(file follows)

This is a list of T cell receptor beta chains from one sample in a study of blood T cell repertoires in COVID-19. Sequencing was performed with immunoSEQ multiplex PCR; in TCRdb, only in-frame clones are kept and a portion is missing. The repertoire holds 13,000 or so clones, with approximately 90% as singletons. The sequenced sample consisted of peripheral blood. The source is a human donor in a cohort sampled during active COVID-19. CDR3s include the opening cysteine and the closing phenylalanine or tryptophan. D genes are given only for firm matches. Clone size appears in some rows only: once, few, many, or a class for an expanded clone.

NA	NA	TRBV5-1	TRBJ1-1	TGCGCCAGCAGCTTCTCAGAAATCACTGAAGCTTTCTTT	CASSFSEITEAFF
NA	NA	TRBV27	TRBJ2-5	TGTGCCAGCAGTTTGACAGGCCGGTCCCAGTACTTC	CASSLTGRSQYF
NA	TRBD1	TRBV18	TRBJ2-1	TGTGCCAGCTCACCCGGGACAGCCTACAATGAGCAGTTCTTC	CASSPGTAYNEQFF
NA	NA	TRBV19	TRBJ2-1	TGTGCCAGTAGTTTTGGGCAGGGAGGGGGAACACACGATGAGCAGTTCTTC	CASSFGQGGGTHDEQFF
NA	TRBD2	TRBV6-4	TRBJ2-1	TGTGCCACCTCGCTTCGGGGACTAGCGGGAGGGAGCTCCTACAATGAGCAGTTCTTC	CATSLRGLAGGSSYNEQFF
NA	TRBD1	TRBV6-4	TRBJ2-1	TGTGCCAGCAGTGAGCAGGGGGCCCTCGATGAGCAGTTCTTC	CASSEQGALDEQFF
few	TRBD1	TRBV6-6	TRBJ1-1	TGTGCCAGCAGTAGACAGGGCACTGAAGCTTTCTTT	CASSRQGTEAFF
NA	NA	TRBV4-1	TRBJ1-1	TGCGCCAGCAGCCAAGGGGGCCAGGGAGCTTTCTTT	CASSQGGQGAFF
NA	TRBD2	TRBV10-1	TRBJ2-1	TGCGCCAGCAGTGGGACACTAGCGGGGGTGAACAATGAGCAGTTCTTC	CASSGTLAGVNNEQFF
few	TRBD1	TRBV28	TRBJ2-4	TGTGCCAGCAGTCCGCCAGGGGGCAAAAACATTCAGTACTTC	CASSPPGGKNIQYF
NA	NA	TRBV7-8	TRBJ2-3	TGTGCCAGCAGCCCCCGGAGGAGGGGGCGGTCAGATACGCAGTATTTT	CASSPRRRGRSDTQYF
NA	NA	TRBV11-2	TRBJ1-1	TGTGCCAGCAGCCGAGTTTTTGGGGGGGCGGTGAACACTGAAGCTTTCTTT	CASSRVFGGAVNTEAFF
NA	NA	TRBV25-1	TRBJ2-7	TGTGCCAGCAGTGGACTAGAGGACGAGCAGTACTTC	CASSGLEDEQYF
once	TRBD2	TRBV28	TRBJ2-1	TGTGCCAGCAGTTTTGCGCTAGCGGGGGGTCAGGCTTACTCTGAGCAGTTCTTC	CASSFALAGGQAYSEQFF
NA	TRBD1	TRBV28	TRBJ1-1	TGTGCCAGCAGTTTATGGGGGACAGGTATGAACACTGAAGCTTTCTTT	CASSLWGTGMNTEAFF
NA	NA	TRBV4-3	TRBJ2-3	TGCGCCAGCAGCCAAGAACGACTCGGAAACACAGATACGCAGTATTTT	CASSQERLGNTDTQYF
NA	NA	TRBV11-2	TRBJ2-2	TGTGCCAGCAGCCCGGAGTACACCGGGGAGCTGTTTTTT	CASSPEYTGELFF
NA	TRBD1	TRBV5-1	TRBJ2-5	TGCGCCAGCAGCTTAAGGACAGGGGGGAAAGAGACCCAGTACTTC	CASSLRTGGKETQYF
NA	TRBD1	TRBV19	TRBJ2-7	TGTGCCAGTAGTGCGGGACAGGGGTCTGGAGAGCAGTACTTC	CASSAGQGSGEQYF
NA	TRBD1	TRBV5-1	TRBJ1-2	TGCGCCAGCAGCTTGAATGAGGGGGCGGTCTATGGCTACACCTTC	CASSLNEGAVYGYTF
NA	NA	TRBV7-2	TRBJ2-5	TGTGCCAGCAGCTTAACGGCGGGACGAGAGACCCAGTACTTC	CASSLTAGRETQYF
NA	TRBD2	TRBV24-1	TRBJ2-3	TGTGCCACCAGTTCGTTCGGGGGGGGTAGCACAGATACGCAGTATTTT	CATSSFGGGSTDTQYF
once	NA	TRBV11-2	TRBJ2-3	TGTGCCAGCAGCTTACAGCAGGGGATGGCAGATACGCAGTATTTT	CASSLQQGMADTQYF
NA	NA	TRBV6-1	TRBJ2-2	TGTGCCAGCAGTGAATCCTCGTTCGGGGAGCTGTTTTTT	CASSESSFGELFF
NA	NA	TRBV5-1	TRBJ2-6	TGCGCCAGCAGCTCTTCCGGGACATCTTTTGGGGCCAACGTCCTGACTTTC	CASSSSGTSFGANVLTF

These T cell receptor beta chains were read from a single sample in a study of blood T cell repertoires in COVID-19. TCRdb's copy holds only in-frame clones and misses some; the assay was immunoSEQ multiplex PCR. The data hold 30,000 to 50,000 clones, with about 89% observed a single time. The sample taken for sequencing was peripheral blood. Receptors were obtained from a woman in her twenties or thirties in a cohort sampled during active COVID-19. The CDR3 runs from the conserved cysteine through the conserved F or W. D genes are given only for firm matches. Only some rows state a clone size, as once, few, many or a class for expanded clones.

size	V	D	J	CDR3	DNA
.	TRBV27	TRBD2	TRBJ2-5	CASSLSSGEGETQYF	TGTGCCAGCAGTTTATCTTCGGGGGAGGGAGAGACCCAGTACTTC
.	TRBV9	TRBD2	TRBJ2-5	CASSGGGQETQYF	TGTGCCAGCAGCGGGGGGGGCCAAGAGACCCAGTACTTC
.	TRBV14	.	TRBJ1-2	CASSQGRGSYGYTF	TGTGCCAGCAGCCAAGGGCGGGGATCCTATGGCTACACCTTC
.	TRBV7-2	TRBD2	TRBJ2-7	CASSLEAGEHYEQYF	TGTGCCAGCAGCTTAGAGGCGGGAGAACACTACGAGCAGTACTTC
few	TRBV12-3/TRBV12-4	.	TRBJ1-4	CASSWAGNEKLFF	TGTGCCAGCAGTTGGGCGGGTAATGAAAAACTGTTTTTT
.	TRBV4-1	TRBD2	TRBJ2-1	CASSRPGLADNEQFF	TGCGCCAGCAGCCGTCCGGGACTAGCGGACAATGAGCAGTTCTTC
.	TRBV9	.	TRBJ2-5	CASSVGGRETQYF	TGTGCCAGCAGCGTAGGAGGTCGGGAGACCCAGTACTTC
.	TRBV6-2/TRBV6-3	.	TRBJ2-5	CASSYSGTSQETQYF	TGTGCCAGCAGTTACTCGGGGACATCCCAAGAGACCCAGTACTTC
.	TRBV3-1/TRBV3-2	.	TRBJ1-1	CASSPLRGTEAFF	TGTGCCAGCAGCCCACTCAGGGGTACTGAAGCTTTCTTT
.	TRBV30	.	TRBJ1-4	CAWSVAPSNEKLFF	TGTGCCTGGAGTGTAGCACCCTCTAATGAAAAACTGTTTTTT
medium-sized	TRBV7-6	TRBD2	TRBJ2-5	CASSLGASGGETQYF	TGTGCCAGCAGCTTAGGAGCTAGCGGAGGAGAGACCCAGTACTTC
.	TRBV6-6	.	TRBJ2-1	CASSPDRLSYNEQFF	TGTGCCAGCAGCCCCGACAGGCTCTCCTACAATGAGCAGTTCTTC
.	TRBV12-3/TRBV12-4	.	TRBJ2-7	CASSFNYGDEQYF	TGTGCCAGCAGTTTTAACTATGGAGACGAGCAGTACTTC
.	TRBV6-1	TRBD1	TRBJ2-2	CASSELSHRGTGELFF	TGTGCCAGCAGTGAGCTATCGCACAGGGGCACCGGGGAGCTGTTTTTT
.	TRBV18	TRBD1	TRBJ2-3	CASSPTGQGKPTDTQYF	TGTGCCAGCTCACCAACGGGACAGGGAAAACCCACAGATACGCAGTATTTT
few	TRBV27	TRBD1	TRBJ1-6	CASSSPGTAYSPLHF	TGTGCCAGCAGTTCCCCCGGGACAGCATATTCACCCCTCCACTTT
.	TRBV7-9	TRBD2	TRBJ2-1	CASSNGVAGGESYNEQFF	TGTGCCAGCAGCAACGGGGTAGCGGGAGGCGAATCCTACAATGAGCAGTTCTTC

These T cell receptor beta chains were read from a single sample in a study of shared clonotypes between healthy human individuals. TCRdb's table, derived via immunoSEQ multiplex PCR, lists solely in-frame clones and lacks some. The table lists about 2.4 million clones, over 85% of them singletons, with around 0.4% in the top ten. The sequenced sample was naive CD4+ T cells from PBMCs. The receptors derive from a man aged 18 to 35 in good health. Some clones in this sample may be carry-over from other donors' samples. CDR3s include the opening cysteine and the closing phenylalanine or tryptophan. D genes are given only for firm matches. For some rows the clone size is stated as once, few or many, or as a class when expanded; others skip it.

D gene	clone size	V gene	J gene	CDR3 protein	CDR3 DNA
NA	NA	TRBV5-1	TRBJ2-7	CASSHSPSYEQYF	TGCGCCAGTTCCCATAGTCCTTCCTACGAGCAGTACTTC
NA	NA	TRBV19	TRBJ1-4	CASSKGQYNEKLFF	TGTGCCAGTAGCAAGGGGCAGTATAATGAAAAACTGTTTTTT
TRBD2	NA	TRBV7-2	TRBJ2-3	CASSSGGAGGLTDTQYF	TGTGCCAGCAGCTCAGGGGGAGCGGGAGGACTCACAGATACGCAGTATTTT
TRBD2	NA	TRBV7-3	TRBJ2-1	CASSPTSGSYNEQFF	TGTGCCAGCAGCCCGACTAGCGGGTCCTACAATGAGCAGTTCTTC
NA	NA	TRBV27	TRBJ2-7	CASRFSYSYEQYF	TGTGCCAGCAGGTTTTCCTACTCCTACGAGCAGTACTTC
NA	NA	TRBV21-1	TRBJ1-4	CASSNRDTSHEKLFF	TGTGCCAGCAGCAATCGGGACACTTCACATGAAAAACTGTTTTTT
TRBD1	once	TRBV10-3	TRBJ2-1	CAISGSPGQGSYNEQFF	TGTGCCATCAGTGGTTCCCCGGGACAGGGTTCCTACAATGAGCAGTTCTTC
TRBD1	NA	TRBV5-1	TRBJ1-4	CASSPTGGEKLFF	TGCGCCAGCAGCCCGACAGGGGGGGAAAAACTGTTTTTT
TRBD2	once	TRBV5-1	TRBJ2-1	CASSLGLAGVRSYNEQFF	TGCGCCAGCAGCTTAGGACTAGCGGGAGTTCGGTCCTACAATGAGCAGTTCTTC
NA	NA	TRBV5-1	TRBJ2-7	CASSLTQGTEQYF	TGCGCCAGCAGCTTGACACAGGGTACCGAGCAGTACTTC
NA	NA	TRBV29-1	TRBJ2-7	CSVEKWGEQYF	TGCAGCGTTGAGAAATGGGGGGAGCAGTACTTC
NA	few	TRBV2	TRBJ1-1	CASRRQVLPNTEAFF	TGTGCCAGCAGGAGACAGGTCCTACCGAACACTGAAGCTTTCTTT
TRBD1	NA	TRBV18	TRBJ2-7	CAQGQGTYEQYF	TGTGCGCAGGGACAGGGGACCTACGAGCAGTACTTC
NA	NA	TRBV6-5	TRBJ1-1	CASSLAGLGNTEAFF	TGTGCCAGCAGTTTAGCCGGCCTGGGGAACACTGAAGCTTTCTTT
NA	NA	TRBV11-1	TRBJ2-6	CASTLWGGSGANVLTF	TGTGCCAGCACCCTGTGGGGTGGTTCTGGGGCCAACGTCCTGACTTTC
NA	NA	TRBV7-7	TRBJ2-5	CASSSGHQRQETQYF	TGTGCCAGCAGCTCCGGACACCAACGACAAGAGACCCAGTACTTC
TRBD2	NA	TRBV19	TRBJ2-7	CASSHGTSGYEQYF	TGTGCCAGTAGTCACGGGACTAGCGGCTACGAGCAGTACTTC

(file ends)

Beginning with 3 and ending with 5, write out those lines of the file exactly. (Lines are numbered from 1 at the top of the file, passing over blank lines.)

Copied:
NA	NA	TRBV27	TRBJ2-5	TGTGCCAGCAGTTTGACAGGCCGGTCCCAGTACTTC	CASSLTGRSQYF
NA	TRBD1	TRBV18	TRBJ2-1	TGTGCCAGCTCACCCGGGACAGCCTACAATGAGCAGTTCTTC	CASSPGTAYNEQFF
NA	NA	TRBV19	TRBJ2-1	TGTGCCAGTAGTTTTGGGCAGGGAGGGGGAACACACGATGAGCAGTTCTTC	CASSFGQGGGTHDEQFF